Modesty and Temperance (Part I)

I’ve been thinking a lot about tradition, influence, the influence of tradition, and the tradition of influence.  I know, that sounds confusing.  But in the conservative segments of Christianity, which describes the churches of Christ quite well, one of the key arguments against any number of things is “influence.”  If you do this, you will not have the same influence as if you firmly stand against it.

And I can understand that argument.  If we are striving to uphold a certain standard, then it is important to hold a line.  But the exact location of that line is what is often in question. 

There are two classic cases where this kind of reasoning is applied: one deals with “modest apparel” and the other with the consumption of alcohol.  The first of these is based on a passage from I Timothy 2:  “9  likewise also that women should adorn themselves in respectable apparel, with modesty and self-control, not with braided hair and gold or pearls or costly attire, 10  but with what is proper for women who profess godliness—with good works.” 

In almost every sermon ever preached on “modest apparel,” the emphasis has been on women wearing too little.  Contextually, that is not the emphasis at all.  Here modesty means more of not over-doing it.  Notice Paul’s negative instruction: not with braided hair (perhaps intertwined with gold and jewels), gold and pearls, or costly attire—each of the last three obvious signs of affluence.  Paul emphasizes the necessity of good works as being that which catches the eye.  The external is of little value, no matter how expensively that may be decorated.  Inner attractiveness will be expressed in good works.

The consequence of this misapplication is that many conservative groups have placed strict prohibitions on certain forms of dress:  for example, when I was growing up, only the very young could wear shorts.  Women were rarely seen in pants, let alone shorts.  I never remember seeing anyone related to the church ever showing any indications of flesh on the leg, except of course, women in dresses or skirts. 

I was shocked when I heard a preacher from South Africa say that people in that country regularly wore shorts to worship.  I thought it was one of the worst revelations of sacrilege I had ever encountered.  I mean, how dare they show their legs, extreme heat notwithstanding!  It was shocking, but that notion really stuck with me. 

Later, I started wondering about that passage from I Timothy.  The discussion was specific to women.  Were men excused?  Obviously, the doctrine allows application to men as well, even though there men are not specifically mentioned.  And then, I started wondering about any skin exposure at all:  Why is it OK to wear short sleeves, but not short pants?  Aren’t these appendages more or less equivalent?  Perhaps the distinction is the proximity to the “private” region….  But that is not discussed in scripture, at least in this sense.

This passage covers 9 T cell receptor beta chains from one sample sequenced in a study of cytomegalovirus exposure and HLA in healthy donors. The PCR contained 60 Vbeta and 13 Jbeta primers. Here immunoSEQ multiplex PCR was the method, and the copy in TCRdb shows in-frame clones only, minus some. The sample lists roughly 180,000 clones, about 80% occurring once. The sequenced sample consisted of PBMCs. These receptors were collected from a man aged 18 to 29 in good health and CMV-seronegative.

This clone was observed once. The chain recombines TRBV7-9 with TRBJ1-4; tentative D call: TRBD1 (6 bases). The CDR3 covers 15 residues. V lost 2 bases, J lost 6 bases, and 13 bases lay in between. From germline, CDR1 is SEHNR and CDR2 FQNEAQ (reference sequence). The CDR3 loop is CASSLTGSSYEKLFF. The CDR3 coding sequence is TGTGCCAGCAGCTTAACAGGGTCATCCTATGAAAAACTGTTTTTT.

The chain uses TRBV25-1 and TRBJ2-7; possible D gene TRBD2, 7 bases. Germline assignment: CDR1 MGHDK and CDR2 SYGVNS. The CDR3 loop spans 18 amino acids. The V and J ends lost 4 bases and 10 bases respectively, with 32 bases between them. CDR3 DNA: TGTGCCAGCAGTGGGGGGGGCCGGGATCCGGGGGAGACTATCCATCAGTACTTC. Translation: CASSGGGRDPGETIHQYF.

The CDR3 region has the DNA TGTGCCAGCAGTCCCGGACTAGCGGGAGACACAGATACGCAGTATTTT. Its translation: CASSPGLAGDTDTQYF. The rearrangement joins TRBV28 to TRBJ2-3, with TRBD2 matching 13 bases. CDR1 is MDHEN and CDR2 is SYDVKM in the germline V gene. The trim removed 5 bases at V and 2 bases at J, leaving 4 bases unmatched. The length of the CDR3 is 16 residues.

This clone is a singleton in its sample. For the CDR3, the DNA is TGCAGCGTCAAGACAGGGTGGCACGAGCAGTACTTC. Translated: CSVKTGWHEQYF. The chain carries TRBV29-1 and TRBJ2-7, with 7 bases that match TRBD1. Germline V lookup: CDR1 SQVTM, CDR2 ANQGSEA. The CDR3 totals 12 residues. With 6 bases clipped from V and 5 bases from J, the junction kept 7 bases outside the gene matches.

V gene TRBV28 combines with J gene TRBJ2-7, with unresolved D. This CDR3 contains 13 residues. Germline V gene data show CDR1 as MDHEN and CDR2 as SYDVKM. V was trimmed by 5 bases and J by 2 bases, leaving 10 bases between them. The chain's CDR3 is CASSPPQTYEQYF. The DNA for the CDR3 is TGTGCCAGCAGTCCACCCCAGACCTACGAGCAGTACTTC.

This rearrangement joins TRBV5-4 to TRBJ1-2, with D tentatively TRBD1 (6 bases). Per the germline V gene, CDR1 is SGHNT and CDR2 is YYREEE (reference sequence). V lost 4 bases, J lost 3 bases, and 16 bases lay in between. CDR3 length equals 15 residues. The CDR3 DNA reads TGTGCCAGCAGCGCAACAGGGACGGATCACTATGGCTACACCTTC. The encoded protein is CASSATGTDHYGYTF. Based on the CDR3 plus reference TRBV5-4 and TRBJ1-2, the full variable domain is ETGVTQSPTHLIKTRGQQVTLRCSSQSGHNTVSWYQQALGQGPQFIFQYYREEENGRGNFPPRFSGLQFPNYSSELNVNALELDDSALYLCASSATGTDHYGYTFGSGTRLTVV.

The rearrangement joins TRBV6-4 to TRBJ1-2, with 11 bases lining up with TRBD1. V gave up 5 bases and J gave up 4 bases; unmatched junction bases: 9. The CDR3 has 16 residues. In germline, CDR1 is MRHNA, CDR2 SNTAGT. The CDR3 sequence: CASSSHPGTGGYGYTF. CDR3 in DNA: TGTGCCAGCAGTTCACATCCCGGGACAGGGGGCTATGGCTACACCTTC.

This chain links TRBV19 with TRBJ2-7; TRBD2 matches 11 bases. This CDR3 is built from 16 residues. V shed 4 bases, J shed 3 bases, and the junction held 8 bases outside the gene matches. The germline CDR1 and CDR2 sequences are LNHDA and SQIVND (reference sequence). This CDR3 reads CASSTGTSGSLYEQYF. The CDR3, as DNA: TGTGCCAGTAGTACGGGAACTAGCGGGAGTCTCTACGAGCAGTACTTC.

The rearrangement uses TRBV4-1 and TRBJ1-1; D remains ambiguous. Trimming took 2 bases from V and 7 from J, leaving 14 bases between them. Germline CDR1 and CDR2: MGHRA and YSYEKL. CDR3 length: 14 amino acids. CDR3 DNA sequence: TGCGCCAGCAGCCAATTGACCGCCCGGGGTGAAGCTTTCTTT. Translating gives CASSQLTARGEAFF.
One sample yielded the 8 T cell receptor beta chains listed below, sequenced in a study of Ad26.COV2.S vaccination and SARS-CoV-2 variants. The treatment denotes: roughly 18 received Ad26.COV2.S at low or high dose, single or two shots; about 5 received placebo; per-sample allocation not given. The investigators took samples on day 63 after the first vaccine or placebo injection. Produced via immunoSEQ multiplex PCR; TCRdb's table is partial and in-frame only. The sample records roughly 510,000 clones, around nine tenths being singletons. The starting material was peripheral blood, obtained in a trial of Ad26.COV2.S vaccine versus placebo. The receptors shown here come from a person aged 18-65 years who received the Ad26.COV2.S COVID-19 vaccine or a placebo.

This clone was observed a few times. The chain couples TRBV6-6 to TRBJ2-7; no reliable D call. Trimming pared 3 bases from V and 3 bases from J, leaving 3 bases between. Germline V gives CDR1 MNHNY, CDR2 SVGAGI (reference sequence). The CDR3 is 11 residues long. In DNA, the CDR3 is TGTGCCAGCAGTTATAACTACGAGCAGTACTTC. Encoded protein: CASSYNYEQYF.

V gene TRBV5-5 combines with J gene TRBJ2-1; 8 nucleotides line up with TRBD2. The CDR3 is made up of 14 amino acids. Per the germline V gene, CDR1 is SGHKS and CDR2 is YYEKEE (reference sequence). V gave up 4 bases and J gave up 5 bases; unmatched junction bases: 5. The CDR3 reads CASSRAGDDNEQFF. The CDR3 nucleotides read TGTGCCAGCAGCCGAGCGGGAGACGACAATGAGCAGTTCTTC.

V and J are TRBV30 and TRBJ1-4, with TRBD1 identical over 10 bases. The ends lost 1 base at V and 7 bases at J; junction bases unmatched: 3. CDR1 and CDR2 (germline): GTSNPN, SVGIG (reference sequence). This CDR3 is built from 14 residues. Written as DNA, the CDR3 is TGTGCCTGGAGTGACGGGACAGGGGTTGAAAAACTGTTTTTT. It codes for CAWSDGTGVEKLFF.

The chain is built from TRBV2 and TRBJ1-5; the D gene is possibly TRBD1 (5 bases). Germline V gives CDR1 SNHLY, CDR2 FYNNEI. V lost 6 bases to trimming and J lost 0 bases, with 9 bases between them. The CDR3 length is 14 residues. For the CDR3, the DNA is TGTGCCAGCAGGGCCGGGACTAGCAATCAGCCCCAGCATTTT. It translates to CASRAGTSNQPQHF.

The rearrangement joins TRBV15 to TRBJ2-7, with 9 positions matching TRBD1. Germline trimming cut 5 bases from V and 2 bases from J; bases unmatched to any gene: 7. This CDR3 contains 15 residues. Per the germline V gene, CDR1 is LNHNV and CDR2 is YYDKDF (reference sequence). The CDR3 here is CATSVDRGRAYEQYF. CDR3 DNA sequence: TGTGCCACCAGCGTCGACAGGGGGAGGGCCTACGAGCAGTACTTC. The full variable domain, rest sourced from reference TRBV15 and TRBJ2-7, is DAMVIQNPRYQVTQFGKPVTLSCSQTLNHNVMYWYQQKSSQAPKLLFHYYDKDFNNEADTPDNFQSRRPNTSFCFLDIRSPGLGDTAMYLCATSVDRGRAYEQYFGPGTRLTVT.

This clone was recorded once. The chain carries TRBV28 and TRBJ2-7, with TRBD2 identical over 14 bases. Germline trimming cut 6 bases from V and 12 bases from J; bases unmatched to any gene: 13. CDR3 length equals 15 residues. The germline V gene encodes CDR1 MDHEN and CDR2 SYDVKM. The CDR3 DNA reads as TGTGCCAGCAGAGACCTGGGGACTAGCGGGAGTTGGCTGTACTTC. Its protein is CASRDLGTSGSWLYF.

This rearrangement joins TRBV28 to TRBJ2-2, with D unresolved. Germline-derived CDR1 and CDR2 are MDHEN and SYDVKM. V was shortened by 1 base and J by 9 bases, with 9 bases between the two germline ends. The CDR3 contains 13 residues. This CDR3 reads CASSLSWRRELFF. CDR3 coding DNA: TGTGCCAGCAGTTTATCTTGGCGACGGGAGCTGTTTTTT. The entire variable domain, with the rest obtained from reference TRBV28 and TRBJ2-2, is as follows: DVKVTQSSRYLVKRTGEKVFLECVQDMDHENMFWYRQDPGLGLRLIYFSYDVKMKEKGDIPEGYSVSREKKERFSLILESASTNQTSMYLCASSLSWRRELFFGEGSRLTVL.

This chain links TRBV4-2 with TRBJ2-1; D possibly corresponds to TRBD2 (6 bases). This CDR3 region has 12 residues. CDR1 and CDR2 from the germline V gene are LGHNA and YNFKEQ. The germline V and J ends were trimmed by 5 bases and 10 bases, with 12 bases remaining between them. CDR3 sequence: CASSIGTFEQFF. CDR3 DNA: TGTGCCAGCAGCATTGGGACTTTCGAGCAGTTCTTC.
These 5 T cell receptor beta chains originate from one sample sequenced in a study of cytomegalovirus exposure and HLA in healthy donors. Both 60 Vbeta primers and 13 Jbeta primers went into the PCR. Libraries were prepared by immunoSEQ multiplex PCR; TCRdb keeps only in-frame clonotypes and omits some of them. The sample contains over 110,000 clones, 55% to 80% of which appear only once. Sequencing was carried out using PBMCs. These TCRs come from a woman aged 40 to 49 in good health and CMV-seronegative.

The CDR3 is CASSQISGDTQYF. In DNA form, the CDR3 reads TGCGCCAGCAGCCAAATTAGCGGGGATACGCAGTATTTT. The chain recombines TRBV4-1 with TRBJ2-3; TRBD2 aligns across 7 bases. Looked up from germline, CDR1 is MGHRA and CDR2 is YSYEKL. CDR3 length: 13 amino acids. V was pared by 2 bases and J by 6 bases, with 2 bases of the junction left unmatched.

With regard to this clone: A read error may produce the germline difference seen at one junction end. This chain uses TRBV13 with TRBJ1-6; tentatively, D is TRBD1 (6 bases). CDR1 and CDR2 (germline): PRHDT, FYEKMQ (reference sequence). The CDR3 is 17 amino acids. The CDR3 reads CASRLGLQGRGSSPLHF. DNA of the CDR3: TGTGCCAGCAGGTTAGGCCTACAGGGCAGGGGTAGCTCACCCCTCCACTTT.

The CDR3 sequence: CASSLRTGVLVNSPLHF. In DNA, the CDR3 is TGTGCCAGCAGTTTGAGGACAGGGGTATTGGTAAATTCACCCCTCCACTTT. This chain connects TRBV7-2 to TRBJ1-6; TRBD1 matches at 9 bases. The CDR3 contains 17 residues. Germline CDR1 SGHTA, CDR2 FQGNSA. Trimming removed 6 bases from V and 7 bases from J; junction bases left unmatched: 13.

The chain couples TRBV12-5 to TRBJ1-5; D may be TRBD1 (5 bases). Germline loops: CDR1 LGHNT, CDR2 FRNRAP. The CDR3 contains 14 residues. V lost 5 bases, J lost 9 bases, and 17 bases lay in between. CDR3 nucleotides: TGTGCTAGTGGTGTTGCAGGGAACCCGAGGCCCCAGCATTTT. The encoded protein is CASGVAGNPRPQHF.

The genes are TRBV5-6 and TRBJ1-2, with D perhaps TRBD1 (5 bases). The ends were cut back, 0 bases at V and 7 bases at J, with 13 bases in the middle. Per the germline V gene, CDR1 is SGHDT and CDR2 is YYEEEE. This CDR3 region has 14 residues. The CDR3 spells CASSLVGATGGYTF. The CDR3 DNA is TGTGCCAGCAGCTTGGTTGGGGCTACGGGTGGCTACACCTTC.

The issue is more with not causing another to stumble, and not inciting lust.  I would suggest that this has more to do with the concept of our term, “decency.”  However, that line is difficult to establish, at best, since different people respond to different stimuli differently.   Yes, it is necessary to cover the body in a decent manner.  But to dictate that all shorts are sinful and short sleeves are not seems thoroughly inconsistent.  It also fails to understand what the Bible rightly acknowledges, that the heart or mind is where bad things originate.  Jesus repeatedly talks about how it’s not what goes into the person that is bad, but what comes out of the heart (which can be construed as the mind, as well.)  For some people, lust does not require visual stimulation: the predisposition is already present, an object may have already been identified, and a visual queue is not even necessary.

From this discussion, someone will likely suggest that I condone the salacious displays to which many people resort.  I firmly deny that assertion.  If the intent is to incite lust, it is wrong, whether the display is made by man or woman.  I would hope that there might be a return to fidelity to the text in 1Timothy 2.9-10.  If that is done, then we may actually see a change in how people dress, including how they dress for worship.  In fact, people might place less emphasis on the old concept of “putting on their Sunday best” clothes and focus more on getting the heart right while wearing decent–but less showy–clothing.

Modesty (not wearing too much, in the context of I Timothy 2) and decency (more related to not wearing too little) are both important.  I believe we need to make sure we don’t confuse the two, and practice each for their intended goals.


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